By Dr. Federico Ast. Ast is currently the Co-Founder and CEO of Kleros, a blockchain dispute resolution layer for virtually.
A majority of the world’s economic activity now operates completely online. The Internet has surpassed regular jurisdictional avenues of governance and commerce channels. What’s more, the markets that were once regulated by bureaucratic, old-world systems are becoming increasingly more complex.
All of this digital activity is driving the need for new common law solutions. The infrastructure that exists today is not prepared to efficiently handle the billions of transactions and international trades that the new age of commerce has ushered in. Thankfully, there is a way for the world to create an efficient mode of control – and that’s with blockchain technology.
To understand how blockchain technology can disrupt and establish a common law on the Internet, look no further than TCP/IP and how this once nascent and obscure technology in the 1970s became the foundation of the Internet and e-commerce today.
Precursor of the digital revolution
First introduced in 1972, TCP/IP was used as the base technology behind e-mail by researchers in the U.S Department of Defense on ARPAnet. As many might know, this was also the precursor to what we know as the Internet today. TCP/IP eliminated the need for a private infrastructure line to communicate and the need for costly private lines, which were often controlled with 19th-century industrial management mindsets.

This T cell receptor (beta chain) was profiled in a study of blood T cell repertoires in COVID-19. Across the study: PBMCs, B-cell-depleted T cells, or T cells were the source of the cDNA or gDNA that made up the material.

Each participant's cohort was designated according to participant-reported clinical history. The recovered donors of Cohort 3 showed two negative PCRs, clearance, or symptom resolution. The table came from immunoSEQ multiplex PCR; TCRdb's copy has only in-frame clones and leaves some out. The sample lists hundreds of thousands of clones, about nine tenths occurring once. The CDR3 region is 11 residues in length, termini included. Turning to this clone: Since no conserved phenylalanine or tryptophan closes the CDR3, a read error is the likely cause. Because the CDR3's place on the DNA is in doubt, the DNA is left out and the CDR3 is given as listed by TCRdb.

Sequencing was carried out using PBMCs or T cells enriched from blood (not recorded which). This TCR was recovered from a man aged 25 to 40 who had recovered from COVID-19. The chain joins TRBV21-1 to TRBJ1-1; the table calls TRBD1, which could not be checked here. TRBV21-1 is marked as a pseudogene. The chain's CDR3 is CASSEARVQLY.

What’s more, the technology created an open and shared network without the need for a central authority. In a sense, this became the law of the land for global World Wide Web communication.
All of this also paved the way for commercialized browsers and programming languages. TCP/IP opened the doors for information technology companies to create and dominate within an entirely new digital economy. For example, news organizations began to see that they could move their businesses online, and companies like Amazon created the very concept of e-commerce.
Fast forward to nearly 30 years later, and the initial TCP/IP technology is now an invisible hand in the global digital economy. The majority of companies have established a foothold online in some way and would not exist if it weren’t for the technological advances of the 1970s. But if TCP/IP ripped up the road, then blockchain is now going to pave the way.
The new architecture of law
Every organization keeps an ongoing record of their transactions. However, these records are often segmented and kept private. Reconciling these transactions is also time-consuming and at the root of many organizations’ problems with efficiency. What happens behind closed doors can also be tampered with. Closed databases are privy to manipulation and do not foster an environment of transparency.